Thursday, January 05, 2017


  • a will states who is to inherit what upon ur death
  • a will stipulate who will become the legal guardians of ur children
  • when u die without a will, this is known as "intestate succession"--- ur property is disbursed according to the intestate laws of ur state
  • a will goes into effect only when u die; in the event that u are merely incapacitated, a will won't help u one bit
  • when die with only a will, it doesn't make it easy to pass assets to ur heirs; a will must be authenticated by a judge before it is considered valid, this happens via a court procedure called "probate". the probate process takes time and money
  • the wishes u lay out in a will can be overridden by other documents
  • a will is not enough, u need a will and a revocable living trust, u need both
  • while the trust takes care of ur big-ticket assets adn a potential incapacity, u still have plenty of smaller assets that have no title: china, treasured pens, errings, a will is where to spell out whom u wish to inherit these items
  • ur will also take care of any assets that u didn't get around to transferring into the trust, those assets will pour over to the will and be managed or disbursed exactly as u have laid out in the trust--- this is why when u have a revocable living trust, ur will becomes known as a pour-over will, or backup, will 
  • in many states, if the value of the assets in ur pour-over will are too large, they will not automatically pour over into ur trust, instead, ur heirs will have to go through probate ---thus u want ur major assets held in a trust
  • u need to create a pour-over will
comparison: will vs. revocable living trust --- see gmail note

Holding title for ur assets-- see gmail note for more details

How to get a will?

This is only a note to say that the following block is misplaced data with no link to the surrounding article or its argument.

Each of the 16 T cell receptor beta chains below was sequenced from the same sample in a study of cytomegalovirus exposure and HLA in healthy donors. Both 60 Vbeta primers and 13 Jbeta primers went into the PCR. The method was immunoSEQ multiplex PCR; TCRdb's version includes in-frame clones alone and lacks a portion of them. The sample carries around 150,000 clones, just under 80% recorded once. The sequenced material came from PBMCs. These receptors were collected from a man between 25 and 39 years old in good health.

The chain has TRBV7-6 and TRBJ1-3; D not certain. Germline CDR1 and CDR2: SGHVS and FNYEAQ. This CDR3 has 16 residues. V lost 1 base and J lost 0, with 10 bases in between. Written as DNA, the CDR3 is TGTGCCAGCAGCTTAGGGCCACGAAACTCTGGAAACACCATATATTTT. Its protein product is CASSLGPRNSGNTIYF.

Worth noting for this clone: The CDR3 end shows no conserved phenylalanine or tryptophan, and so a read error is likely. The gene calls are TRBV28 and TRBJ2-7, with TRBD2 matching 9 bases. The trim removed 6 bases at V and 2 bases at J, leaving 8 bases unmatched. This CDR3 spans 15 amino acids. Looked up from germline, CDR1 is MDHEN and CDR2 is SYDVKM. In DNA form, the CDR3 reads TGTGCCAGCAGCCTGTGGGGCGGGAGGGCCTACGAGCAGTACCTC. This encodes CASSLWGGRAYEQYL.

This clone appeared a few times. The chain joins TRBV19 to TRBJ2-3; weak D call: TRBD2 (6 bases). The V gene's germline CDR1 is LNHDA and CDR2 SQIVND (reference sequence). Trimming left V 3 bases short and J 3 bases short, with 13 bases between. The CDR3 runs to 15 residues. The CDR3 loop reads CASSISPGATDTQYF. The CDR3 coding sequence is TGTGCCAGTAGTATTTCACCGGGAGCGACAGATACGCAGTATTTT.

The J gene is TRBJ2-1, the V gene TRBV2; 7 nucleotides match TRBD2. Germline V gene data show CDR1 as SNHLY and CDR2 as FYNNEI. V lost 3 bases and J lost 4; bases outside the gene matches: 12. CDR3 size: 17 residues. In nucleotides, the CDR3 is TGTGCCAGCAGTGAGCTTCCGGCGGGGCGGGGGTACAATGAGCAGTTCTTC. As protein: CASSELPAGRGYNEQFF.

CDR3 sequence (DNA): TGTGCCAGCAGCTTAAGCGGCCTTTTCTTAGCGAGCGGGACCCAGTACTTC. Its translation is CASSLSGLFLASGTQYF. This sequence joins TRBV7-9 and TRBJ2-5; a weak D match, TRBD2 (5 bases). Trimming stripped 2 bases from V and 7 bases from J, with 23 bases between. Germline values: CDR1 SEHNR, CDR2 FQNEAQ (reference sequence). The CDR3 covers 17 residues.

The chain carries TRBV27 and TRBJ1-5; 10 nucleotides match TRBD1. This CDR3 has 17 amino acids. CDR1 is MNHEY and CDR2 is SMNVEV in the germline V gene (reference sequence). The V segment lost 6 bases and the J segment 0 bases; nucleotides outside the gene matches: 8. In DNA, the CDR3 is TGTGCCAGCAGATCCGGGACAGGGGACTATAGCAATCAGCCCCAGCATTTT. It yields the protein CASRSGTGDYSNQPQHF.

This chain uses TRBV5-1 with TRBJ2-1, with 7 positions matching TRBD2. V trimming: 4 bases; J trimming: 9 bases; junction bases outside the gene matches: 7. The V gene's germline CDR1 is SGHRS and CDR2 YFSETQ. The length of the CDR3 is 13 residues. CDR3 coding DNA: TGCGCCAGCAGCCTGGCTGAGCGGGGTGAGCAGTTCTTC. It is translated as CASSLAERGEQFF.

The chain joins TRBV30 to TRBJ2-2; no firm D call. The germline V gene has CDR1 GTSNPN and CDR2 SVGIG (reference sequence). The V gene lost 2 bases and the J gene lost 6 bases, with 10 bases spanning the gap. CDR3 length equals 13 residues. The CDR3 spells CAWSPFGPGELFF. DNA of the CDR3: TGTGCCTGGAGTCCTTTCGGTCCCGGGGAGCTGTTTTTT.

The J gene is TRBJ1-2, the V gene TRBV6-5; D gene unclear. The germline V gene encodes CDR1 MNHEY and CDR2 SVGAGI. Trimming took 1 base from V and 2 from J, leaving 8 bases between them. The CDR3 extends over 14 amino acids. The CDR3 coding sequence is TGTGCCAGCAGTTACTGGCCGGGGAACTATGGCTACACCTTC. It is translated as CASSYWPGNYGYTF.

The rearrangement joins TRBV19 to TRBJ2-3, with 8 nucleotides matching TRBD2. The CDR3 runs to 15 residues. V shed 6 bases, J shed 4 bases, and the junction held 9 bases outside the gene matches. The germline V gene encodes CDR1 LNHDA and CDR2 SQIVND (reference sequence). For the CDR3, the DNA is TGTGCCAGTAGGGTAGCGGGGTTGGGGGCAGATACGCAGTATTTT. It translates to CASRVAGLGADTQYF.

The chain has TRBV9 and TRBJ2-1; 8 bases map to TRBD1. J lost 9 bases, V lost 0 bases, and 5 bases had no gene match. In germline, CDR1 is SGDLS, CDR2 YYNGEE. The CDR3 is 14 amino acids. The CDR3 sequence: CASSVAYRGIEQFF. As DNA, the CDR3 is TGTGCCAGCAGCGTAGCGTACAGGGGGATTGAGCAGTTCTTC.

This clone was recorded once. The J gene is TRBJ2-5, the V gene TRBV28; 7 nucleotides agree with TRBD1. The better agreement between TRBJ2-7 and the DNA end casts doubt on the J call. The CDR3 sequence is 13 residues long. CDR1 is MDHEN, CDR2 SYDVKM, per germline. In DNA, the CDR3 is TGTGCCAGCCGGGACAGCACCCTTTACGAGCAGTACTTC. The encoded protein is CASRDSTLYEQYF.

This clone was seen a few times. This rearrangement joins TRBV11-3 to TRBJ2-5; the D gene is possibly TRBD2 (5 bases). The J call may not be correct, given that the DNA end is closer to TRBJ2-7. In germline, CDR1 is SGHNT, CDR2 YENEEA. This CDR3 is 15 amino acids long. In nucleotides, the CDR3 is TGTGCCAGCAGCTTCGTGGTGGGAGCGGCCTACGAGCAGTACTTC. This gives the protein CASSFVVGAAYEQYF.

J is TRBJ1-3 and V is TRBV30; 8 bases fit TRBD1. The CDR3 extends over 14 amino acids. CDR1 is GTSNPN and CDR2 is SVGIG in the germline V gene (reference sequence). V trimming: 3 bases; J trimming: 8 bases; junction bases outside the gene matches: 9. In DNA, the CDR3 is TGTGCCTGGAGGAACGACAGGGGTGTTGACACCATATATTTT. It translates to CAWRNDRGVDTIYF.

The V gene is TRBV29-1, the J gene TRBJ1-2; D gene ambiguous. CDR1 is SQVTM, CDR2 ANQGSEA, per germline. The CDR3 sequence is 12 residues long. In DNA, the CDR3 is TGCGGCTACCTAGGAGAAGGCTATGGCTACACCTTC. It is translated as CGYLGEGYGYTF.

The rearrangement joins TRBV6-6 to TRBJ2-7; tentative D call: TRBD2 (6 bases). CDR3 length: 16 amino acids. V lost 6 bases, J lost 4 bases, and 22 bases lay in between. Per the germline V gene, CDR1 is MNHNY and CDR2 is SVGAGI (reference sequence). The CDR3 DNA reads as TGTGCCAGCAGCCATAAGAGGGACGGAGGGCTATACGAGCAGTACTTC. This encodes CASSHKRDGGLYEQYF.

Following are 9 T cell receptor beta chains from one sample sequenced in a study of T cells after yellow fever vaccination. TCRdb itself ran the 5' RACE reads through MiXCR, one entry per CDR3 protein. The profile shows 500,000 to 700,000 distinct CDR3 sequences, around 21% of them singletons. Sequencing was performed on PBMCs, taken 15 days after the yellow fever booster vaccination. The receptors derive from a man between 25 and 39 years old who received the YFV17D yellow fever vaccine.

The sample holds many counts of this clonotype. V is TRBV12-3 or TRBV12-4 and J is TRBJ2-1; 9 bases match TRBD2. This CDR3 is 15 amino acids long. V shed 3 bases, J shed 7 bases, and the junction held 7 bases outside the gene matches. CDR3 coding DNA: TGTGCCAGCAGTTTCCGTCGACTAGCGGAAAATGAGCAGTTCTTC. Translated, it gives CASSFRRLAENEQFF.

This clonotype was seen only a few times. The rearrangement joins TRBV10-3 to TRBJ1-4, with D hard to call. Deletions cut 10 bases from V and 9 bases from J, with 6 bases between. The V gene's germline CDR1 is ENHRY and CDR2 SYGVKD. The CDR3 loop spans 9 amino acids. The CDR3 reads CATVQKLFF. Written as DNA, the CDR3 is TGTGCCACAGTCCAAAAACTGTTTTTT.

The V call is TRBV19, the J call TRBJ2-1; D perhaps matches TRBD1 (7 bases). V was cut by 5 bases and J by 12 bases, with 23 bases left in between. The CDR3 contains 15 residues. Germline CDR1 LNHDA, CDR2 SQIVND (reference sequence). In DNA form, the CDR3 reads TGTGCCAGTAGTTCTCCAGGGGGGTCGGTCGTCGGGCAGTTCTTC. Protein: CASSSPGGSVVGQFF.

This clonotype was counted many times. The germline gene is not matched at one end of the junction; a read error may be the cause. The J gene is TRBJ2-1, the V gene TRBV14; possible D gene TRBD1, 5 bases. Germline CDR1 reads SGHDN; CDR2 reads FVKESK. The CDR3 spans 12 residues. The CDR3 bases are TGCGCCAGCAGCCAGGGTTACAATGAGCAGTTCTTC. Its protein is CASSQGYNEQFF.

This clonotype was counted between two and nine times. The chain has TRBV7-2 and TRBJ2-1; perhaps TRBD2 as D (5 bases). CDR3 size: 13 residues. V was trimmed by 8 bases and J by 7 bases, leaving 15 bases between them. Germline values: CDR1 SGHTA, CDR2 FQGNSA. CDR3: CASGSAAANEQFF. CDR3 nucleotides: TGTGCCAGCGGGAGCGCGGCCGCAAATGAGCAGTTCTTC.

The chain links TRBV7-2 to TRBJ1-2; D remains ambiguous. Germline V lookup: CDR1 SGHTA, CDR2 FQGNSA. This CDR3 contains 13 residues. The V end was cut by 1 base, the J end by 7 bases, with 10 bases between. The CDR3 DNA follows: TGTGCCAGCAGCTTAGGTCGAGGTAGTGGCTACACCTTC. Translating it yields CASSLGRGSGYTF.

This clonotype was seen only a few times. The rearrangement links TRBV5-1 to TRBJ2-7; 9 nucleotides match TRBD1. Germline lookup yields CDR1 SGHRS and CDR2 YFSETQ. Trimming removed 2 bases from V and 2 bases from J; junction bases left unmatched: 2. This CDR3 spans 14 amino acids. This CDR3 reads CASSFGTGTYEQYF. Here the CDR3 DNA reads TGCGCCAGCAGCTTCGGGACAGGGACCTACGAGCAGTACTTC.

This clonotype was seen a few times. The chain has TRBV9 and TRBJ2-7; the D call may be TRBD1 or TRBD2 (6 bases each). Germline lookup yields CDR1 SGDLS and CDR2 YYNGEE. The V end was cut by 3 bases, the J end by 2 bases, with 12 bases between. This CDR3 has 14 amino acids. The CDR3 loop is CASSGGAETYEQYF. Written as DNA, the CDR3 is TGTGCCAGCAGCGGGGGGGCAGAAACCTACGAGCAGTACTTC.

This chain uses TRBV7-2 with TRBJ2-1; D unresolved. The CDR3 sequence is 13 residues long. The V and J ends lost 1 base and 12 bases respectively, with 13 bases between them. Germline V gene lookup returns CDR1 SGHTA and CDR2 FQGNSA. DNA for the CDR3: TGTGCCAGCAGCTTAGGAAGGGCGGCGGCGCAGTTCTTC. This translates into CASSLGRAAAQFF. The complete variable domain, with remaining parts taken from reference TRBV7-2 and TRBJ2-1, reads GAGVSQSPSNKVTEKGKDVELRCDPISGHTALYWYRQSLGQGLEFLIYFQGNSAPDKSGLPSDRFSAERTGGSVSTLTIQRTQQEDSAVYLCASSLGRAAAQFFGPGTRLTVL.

1. must have witnesshave a lawyer draw on up --- cost from a hundred to a few hundred, depending on where u live and how complex your affairs
  • buy a form will at a stationery store, fill in the blanks, --- cost about 10 dollars
  • get a computer program that will generate one for you --- about 35 dollars
  • if u use any of these methods above to draw up ur will, u need to sign it, while u are signing it, have three people sign it as well to witness ur signature
  • when u want to change anything in the will, u simply draw up what is called "codicil", which is an additional paper enumerating ur changes, sign and have  three people sign it as well to witness ur signature
2. no need to have witness
  • u can draw up a will urself on a piece of paper, which will cost u nothing--- this is known as "holographic will"
  • make sure the paper u use has no other writing on it, or the will will not be considered legal
  • entire will must be written in ur handwriting and is dated and signed by you
  • if u make mistake, don't cross it out, start over, anything crossed out is considered an interlineation, making the will null and void
  • do not have anyone else witness a holographic will, this will make it null and void
  • if u want to change a holographic will, it is better just to redo the entire writing
Specify an executor
  • a person who make sure all the legal, financial, and emotional matters are taken care of after u die executor deal with the legal system, accountant, all the beneficiaries, banks, insurance companies, make sure that the wishes expressed in ur will are carried out
  • in many states, the executor gets a set fee for having done all these tasks, or depending on where u live, u may just decide to specify a fee in the will
Court system
  • after ur death, ur will has to go through the court system, usually the executor has a lawyer handle this 
  • a judge has to authenticate the will, to make sure it is valid --- this process is called "probate"
  • after the judge probates the will, he will sign a court order transferring title to the property covered in the will to the people who are intended to receive it, as reflected in the will ---- this sounds easy, but depending on which state u live in, it could be a nightmare: (1) the process can take anywhere from 6 months to 2 years or more, while ownership of the property remains in probate limbo, (2) the process could be expensive, in many states, there are statutory probate fees (fee set by laws)
  • assets valued at less than 60,000 to 100,000 (depending on the state) can be transferred to ur heir by a simple process called " probate affidavit", it costs very little, doesn't take much time, make it easy for ur survivors to receive what u want them to, probate affidavit forms are available in most banks at no cost

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